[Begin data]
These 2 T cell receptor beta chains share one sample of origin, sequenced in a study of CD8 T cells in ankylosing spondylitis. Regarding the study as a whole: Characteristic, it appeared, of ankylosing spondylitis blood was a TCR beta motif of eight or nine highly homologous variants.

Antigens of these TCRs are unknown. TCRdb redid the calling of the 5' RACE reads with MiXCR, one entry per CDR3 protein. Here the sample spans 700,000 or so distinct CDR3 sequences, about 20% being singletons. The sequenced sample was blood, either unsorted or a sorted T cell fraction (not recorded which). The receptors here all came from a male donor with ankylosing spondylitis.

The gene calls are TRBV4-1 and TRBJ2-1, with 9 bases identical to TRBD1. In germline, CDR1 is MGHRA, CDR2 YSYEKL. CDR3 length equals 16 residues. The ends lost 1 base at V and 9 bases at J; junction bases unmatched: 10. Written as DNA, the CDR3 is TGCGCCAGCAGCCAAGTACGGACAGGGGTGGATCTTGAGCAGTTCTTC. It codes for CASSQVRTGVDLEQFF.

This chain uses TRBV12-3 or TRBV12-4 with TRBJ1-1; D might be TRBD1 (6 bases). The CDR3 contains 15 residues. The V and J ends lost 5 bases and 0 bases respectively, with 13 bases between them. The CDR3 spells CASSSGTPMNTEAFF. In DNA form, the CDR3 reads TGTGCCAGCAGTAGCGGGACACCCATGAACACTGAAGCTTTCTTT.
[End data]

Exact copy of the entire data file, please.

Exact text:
These 2 T cell receptor beta chains share one sample of origin, sequenced in a study of CD8 T cells in ankylosing spondylitis. Regarding the study as a whole: Characteristic, it appeared, of ankylosing spondylitis blood was a TCR beta motif of eight or nine highly homologous variants.

Antigens of these TCRs are unknown. TCRdb redid the calling of the 5' RACE reads with MiXCR, one entry per CDR3 protein. Here the sample spans 700,000 or so distinct CDR3 sequences, about 20% being singletons. The sequenced sample was blood, either unsorted or a sorted T cell fraction (not recorded which). The receptors here all came from a male donor with ankylosing spondylitis.

The gene calls are TRBV4-1 and TRBJ2-1, with 9 bases identical to TRBD1. In germline, CDR1 is MGHRA, CDR2 YSYEKL. CDR3 length equals 16 residues. The ends lost 1 base at V and 9 bases at J; junction bases unmatched: 10. Written as DNA, the CDR3 is TGCGCCAGCAGCCAAGTACGGACAGGGGTGGATCTTGAGCAGTTCTTC. It codes for CASSQVRTGVDLEQFF.

This chain uses TRBV12-3 or TRBV12-4 with TRBJ1-1; D might be TRBD1 (6 bases). The CDR3 contains 15 residues. The V and J ends lost 5 bases and 0 bases respectively, with 13 bases between them. The CDR3 spells CASSSGTPMNTEAFF. In DNA form, the CDR3 reads TGTGCCAGCAGTAGCGGGACACCCATGAACACTGAAGCTTTCTTT.